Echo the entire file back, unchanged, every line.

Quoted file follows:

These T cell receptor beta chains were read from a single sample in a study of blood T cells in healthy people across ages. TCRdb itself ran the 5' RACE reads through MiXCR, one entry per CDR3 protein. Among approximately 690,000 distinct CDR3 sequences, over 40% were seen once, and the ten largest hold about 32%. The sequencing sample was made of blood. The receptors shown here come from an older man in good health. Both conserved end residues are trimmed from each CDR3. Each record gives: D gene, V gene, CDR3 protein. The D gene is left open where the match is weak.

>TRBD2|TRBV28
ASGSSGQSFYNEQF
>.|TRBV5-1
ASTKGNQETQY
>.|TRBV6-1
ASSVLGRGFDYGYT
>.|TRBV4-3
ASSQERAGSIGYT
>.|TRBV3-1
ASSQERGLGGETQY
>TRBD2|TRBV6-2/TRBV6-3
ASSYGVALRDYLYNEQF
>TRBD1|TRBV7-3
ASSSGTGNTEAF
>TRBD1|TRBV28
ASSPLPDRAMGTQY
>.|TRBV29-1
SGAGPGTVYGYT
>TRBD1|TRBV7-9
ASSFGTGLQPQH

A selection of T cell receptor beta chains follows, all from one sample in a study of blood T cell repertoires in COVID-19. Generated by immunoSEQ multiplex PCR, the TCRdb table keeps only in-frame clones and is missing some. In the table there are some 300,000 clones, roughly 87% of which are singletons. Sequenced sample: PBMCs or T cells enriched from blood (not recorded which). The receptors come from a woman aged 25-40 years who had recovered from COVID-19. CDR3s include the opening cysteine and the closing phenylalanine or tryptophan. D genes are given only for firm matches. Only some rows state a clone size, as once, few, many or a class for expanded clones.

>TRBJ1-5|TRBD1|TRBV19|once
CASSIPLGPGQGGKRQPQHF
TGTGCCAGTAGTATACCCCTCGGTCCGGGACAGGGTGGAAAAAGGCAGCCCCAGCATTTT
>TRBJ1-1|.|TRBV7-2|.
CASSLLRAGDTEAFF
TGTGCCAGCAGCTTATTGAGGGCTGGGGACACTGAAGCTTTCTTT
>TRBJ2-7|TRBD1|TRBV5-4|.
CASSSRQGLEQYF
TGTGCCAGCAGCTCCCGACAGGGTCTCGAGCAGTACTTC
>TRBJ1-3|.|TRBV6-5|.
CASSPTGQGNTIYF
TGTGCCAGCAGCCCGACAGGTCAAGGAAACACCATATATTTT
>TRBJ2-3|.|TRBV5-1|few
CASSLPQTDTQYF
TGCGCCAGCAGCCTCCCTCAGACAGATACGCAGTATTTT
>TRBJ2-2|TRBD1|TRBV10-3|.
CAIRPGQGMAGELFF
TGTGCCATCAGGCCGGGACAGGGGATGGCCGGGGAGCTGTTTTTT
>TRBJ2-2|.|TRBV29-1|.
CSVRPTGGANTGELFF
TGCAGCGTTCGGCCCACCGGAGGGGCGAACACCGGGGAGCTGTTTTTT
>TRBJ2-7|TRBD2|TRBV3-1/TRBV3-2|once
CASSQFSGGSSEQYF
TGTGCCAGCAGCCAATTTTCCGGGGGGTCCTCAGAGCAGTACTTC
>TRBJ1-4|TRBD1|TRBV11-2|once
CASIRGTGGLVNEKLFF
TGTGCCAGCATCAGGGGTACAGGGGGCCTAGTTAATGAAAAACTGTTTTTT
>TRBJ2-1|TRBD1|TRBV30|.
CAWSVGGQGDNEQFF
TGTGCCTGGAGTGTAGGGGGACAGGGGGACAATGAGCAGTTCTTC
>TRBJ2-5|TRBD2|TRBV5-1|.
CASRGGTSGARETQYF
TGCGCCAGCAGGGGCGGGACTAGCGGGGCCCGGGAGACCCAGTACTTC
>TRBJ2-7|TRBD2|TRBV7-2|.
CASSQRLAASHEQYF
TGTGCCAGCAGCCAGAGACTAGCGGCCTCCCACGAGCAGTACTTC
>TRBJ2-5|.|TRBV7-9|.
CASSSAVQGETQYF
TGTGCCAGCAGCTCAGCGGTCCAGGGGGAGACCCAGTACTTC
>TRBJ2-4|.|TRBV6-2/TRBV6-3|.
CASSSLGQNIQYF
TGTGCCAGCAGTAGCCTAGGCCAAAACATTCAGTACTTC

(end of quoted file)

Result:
These T cell receptor beta chains were read from a single sample in a study of blood T cells in healthy people across ages. TCRdb itself ran the 5' RACE reads through MiXCR, one entry per CDR3 protein. Among approximately 690,000 distinct CDR3 sequences, over 40% were seen once, and the ten largest hold about 32%. The sequencing sample was made of blood. The receptors shown here come from an older man in good health. Both conserved end residues are trimmed from each CDR3. Each record gives: D gene, V gene, CDR3 protein. The D gene is left open where the match is weak.

>TRBD2|TRBV28
ASGSSGQSFYNEQF
>.|TRBV5-1
ASTKGNQETQY
>.|TRBV6-1
ASSVLGRGFDYGYT
>.|TRBV4-3
ASSQERAGSIGYT
>.|TRBV3-1
ASSQERGLGGETQY
>TRBD2|TRBV6-2/TRBV6-3
ASSYGVALRDYLYNEQF
>TRBD1|TRBV7-3
ASSSGTGNTEAF
>TRBD1|TRBV28
ASSPLPDRAMGTQY
>.|TRBV29-1
SGAGPGTVYGYT
>TRBD1|TRBV7-9
ASSFGTGLQPQH

A selection of T cell receptor beta chains follows, all from one sample in a study of blood T cell repertoires in COVID-19. Generated by immunoSEQ multiplex PCR, the TCRdb table keeps only in-frame clones and is missing some. In the table there are some 300,000 clones, roughly 87% of which are singletons. Sequenced sample: PBMCs or T cells enriched from blood (not recorded which). The receptors come from a woman aged 25-40 years who had recovered from COVID-19. CDR3s include the opening cysteine and the closing phenylalanine or tryptophan. D genes are given only for firm matches. Only some rows state a clone size, as once, few, many or a class for expanded clones.

>TRBJ1-5|TRBD1|TRBV19|once
CASSIPLGPGQGGKRQPQHF
TGTGCCAGTAGTATACCCCTCGGTCCGGGACAGGGTGGAAAAAGGCAGCCCCAGCATTTT
>TRBJ1-1|.|TRBV7-2|.
CASSLLRAGDTEAFF
TGTGCCAGCAGCTTATTGAGGGCTGGGGACACTGAAGCTTTCTTT
>TRBJ2-7|TRBD1|TRBV5-4|.
CASSSRQGLEQYF
TGTGCCAGCAGCTCCCGACAGGGTCTCGAGCAGTACTTC
>TRBJ1-3|.|TRBV6-5|.
CASSPTGQGNTIYF
TGTGCCAGCAGCCCGACAGGTCAAGGAAACACCATATATTTT
>TRBJ2-3|.|TRBV5-1|few
CASSLPQTDTQYF
TGCGCCAGCAGCCTCCCTCAGACAGATACGCAGTATTTT
>TRBJ2-2|TRBD1|TRBV10-3|.
CAIRPGQGMAGELFF
TGTGCCATCAGGCCGGGACAGGGGATGGCCGGGGAGCTGTTTTTT
>TRBJ2-2|.|TRBV29-1|.
CSVRPTGGANTGELFF
TGCAGCGTTCGGCCCACCGGAGGGGCGAACACCGGGGAGCTGTTTTTT
>TRBJ2-7|TRBD2|TRBV3-1/TRBV3-2|once
CASSQFSGGSSEQYF
TGTGCCAGCAGCCAATTTTCCGGGGGGTCCTCAGAGCAGTACTTC
>TRBJ1-4|TRBD1|TRBV11-2|once
CASIRGTGGLVNEKLFF
TGTGCCAGCATCAGGGGTACAGGGGGCCTAGTTAATGAAAAACTGTTTTTT
>TRBJ2-1|TRBD1|TRBV30|.
CAWSVGGQGDNEQFF
TGTGCCTGGAGTGTAGGGGGACAGGGGGACAATGAGCAGTTCTTC
>TRBJ2-5|TRBD2|TRBV5-1|.
CASRGGTSGARETQYF
TGCGCCAGCAGGGGCGGGACTAGCGGGGCCCGGGAGACCCAGTACTTC
>TRBJ2-7|TRBD2|TRBV7-2|.
CASSQRLAASHEQYF
TGTGCCAGCAGCCAGAGACTAGCGGCCTCCCACGAGCAGTACTTC
>TRBJ2-5|.|TRBV7-9|.
CASSSAVQGETQYF
TGTGCCAGCAGCTCAGCGGTCCAGGGGGAGACCCAGTACTTC
>TRBJ2-4|.|TRBV6-2/TRBV6-3|.
CASSSLGQNIQYF
TGTGCCAGCAGTAGCCTAGGCCAAAACATTCAGTACTTC